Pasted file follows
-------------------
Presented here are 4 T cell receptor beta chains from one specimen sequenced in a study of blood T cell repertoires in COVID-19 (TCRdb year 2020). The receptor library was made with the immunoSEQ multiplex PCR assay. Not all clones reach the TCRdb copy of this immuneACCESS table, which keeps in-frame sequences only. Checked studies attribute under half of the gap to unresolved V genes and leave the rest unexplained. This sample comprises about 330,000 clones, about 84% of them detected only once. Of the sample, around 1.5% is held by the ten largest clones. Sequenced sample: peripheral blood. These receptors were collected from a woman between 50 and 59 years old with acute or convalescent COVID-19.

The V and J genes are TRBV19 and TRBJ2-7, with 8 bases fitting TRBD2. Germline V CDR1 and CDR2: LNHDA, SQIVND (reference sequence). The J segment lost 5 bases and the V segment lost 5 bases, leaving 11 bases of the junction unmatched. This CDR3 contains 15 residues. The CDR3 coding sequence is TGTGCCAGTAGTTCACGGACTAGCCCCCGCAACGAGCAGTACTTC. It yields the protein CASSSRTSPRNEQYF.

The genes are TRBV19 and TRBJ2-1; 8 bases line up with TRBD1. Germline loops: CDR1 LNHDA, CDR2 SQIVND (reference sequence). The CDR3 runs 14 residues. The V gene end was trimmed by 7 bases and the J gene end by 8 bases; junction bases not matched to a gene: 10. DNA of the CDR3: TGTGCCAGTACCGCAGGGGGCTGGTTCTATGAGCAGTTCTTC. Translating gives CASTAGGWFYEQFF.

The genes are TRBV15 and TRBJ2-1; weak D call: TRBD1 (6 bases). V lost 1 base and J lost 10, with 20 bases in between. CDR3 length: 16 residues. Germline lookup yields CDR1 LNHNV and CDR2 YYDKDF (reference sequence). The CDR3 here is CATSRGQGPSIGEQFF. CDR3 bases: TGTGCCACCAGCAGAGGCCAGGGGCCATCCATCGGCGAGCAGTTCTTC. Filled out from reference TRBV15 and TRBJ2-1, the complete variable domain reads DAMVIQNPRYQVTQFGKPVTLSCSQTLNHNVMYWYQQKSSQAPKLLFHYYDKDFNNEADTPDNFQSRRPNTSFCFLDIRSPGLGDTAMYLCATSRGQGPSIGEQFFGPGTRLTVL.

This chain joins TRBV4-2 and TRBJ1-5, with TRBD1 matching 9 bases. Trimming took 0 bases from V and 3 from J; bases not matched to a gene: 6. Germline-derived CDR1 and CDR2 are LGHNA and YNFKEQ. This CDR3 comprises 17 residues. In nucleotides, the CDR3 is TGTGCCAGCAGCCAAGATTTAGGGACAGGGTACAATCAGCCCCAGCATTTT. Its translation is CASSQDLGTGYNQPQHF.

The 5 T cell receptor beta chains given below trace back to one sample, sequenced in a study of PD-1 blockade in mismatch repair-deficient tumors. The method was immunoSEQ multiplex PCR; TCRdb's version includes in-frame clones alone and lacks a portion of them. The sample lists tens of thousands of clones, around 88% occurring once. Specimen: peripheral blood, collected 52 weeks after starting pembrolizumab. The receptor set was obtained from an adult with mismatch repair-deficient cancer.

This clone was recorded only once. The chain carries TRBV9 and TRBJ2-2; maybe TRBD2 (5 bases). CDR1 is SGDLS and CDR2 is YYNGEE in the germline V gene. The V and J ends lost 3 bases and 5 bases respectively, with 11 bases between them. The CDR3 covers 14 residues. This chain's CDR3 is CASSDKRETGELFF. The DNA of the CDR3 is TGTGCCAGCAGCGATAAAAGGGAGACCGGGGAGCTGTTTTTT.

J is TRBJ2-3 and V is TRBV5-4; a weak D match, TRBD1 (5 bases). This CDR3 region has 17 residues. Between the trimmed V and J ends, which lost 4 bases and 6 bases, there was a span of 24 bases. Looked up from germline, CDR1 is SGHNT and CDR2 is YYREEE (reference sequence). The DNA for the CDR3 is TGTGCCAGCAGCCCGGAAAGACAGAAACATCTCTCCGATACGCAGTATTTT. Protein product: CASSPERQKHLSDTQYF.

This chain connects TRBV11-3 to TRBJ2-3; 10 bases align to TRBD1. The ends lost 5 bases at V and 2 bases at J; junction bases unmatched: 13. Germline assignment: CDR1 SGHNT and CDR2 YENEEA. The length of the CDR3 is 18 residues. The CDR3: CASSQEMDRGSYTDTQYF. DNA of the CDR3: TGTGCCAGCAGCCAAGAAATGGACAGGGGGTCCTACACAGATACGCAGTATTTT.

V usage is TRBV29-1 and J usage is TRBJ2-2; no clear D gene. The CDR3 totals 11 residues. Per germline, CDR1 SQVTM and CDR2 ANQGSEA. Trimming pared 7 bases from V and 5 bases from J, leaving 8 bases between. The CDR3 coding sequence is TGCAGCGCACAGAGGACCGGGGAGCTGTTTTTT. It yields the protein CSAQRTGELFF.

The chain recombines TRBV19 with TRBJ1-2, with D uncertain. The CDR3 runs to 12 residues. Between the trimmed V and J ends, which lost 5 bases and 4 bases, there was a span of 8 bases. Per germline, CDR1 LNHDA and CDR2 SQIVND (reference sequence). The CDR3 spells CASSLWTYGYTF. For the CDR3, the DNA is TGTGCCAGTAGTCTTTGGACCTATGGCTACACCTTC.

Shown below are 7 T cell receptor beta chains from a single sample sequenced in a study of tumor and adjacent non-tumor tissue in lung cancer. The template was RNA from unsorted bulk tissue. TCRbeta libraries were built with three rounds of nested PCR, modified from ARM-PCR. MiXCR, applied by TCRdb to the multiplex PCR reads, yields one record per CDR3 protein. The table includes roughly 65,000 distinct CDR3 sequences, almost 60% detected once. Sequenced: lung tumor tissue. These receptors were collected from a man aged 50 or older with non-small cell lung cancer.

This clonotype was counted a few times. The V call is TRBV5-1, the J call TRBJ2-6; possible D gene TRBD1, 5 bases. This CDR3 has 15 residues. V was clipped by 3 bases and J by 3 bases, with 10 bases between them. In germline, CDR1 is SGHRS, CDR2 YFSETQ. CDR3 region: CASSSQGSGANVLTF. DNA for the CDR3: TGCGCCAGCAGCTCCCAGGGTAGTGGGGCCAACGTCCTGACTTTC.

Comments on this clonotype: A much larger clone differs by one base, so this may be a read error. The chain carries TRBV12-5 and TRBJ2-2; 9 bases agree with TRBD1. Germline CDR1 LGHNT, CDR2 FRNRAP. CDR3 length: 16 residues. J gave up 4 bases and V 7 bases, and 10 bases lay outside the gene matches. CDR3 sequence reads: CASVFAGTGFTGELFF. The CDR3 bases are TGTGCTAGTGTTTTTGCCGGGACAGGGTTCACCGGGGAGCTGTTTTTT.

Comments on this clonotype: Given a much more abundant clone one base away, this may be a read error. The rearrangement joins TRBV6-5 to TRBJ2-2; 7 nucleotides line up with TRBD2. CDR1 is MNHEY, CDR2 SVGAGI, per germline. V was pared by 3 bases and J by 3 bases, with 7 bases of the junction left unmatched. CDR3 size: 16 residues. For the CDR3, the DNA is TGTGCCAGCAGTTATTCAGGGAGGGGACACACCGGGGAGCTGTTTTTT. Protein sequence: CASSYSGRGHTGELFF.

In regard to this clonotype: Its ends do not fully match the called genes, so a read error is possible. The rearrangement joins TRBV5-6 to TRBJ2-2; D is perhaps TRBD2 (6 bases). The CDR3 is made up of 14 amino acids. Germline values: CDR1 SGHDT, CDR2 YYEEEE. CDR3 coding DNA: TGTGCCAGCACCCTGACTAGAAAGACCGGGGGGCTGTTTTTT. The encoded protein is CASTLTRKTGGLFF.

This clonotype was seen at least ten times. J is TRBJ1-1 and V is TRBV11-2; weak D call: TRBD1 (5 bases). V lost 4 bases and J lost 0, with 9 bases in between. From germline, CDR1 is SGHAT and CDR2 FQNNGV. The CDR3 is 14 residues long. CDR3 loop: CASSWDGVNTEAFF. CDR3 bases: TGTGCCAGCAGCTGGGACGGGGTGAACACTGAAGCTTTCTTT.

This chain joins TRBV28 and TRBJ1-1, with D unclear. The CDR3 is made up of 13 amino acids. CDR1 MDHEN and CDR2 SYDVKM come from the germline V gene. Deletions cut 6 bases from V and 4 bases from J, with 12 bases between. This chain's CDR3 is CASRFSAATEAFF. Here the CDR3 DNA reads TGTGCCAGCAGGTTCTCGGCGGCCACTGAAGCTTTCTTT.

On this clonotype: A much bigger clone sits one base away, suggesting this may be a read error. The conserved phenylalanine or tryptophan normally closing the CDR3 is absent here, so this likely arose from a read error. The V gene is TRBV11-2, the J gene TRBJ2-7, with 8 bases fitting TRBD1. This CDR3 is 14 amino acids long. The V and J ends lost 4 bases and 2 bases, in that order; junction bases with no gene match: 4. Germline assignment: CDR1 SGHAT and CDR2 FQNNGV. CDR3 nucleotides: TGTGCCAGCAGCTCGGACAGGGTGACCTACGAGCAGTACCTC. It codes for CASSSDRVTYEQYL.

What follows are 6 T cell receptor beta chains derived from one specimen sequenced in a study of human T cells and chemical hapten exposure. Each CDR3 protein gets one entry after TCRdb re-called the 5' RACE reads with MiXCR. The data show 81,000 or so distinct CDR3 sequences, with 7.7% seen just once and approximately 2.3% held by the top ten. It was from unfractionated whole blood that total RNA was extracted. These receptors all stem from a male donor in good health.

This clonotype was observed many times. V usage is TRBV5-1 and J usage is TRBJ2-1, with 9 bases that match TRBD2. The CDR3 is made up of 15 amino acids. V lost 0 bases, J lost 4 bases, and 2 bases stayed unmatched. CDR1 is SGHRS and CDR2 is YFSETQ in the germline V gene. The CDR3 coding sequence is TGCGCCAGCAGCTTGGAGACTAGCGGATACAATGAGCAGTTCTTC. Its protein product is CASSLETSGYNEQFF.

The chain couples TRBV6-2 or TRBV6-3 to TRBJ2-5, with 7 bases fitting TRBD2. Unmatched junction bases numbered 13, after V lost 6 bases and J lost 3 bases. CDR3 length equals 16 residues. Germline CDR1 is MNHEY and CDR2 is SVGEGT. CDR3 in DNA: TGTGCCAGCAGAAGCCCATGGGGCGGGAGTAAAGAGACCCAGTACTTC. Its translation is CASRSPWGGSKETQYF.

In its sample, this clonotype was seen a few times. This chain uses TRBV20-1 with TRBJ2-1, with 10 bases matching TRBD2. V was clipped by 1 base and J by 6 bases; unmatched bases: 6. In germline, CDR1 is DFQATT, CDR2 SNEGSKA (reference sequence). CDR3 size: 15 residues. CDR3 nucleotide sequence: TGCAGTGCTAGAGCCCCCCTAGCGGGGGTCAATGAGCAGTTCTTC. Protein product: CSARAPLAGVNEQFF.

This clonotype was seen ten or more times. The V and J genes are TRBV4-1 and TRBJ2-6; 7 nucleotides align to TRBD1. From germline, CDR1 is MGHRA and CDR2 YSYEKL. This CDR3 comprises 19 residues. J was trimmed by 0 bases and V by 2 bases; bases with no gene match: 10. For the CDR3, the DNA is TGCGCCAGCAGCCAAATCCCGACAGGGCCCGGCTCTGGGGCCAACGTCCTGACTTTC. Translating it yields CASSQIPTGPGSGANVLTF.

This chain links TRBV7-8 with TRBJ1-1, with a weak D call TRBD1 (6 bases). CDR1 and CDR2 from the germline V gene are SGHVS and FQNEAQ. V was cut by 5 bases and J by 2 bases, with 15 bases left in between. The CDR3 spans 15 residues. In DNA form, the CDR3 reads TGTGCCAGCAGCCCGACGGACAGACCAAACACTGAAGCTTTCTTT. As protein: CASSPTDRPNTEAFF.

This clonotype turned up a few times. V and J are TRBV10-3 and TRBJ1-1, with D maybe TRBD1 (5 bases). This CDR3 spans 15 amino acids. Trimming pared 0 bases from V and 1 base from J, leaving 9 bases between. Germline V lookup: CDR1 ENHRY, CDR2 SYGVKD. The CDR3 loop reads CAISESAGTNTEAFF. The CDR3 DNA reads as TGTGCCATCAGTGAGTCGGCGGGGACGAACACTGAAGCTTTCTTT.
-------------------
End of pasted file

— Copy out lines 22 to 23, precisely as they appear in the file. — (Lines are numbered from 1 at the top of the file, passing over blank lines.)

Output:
The chain couples TRBV6-2 or TRBV6-3 to TRBJ2-5, with 7 bases fitting TRBD2. Unmatched junction bases numbered 13, after V lost 6 bases and J lost 3 bases. CDR3 length equals 16 residues. Germline CDR1 is MNHEY and CDR2 is SVGEGT. CDR3 in DNA: TGTGCCAGCAGAAGCCCATGGGGCGGGAGTAAAGAGACCCAGTACTTC. Its translation is CASRSPWGGSKETQYF.

In its sample, this clonotype was seen a few times. This chain uses TRBV20-1 with TRBJ2-1, with 10 bases matching TRBD2. V was clipped by 1 base and J by 6 bases; unmatched bases: 6. In germline, CDR1 is DFQATT, CDR2 SNEGSKA (reference sequence). CDR3 size: 15 residues. CDR3 nucleotide sequence: TGCAGTGCTAGAGCCCCCCTAGCGGGGGTCAATGAGCAGTTCTTC. Protein product: CSARAPLAGVNEQFF.